Settlement Agreements for Employers

What is a Settlement Agreement?

A settlement agreement is an agreement that is reached between an employee and their employer to resolve a dispute between them arising from the employment relationship. It includes bringing an end to claims such as those for unfair dismissal or discrimination.

Section 203 (3) (c) of the Employment Rights Act 1996 regulates the validity of settlement agreements. This provides the following: The agreement must relate to the particular proceedings. (This means that the particular claims the employee might have against their employer must be identified within the agreement).

They should only be used when there are potential claims to be resolved and where there is a genuine dispute. It is not enough to rely on a written or oral agreement as this will not prevent ex-employees from bringing claims against the business at a later date.

Businesses can enter into a settlement agreement with an employee while they are still working for the company, but in most cases, their employment will have ended or be about to end.

What Are the Legal Requirements for a Valid Settlement Agreement?

Several conditions  must be met for a settlement agreement to be legally binding. These are:

  • The agreement must be in writing
  • The agreement must relate to a particular complaint or proceedings
  • The employee must have received legal advice from a relevant independent advisor, specifically on the terms of the agreement and the effect it will have on their ability to pursue any rights before an Employment Tribunal.
  • The agreement must state that the conditions regulating settlement agreements have been satisfied.

Why Does the Employee Need To Receive Independent Advice on a Settlement Agreement?

As the employee is giving up their legal rights in the Settlement Agreement, they must be properly advised by a relevant independent advisor (such as a solicitor or accredited trade union official) for it to be legally binding. This protects both the employee and the employers.

Usually, the employer contributes to the cost of the legal advice that the employee obtains.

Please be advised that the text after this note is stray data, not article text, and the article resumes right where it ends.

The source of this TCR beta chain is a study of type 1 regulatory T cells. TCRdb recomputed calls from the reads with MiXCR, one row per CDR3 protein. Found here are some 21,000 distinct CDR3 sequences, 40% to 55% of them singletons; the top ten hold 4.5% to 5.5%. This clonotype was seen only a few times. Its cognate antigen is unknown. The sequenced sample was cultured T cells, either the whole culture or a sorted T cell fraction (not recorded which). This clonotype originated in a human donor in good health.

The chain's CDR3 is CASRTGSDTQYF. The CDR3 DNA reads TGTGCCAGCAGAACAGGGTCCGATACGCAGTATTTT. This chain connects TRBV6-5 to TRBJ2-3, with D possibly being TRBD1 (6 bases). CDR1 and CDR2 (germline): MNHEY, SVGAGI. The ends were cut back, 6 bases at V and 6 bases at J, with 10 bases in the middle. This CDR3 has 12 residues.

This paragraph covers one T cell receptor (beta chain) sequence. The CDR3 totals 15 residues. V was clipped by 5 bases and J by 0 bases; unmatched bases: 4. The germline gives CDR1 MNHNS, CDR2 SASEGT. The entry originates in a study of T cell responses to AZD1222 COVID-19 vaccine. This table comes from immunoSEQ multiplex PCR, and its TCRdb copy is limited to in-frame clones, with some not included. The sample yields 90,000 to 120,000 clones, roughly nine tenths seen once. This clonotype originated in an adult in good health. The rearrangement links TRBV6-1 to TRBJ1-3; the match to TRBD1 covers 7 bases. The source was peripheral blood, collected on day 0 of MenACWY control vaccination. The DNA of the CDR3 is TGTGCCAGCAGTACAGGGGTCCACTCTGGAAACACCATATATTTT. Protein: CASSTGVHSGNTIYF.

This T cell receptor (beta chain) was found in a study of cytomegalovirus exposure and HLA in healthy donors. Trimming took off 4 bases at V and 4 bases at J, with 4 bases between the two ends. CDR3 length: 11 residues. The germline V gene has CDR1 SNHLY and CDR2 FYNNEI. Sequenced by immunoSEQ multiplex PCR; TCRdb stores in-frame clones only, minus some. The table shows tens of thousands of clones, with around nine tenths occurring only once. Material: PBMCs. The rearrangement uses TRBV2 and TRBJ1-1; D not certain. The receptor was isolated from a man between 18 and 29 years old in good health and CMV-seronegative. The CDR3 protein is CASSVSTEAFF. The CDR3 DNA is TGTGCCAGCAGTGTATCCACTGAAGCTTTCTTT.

What Does a Settlement Agreement Usually Contain?

Apart from the legal requirements that are listed above, the contents of a settlement agreement vary according to the situation between the business and employee.

Common clauses that are found in a settlement agreement are:

  • Compensation for loss of employment
  • Waiver of claims by employee
  • Re-assertion or the modification of existing restrictive covenants
  • Indemnity from employee concerning tax and National Insurance Contributions

If your business is in a position where the working relationship has broken down with its employee and it is anticipated that the best solution for all parties is to agree on a negotiated exit from the relationship, we can help.

Our team can help you when creating a settlement agreement by:

  • Reducing the risk as far as possible of any claims being brought against the business
  • Ensuring that restrictive covenants protect the business from former employees taking away business, colleagues, or clients
  • Negotiating the settlement amount and the terms on which it is offered
  • Advising on terms and effects of the agreement and negotiating amendments
  • Discussing any other terms, you wish to include on your behalf

Our friendly and highly experienced People Services team have a breadth of knowledge on settlement agreements.


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The team were both professional and friendly, at the same time as being super-efficient and on the ball from the outset. I instantly felt confident in that I had selected the right team to support me at what was an extremely stressful and emotional time for me. The speed at which the team responded to my initial query, to the first phone consultation and their ongoing support throughout my case, gave me absolute faith that I would get the support I needed and when I needed it.
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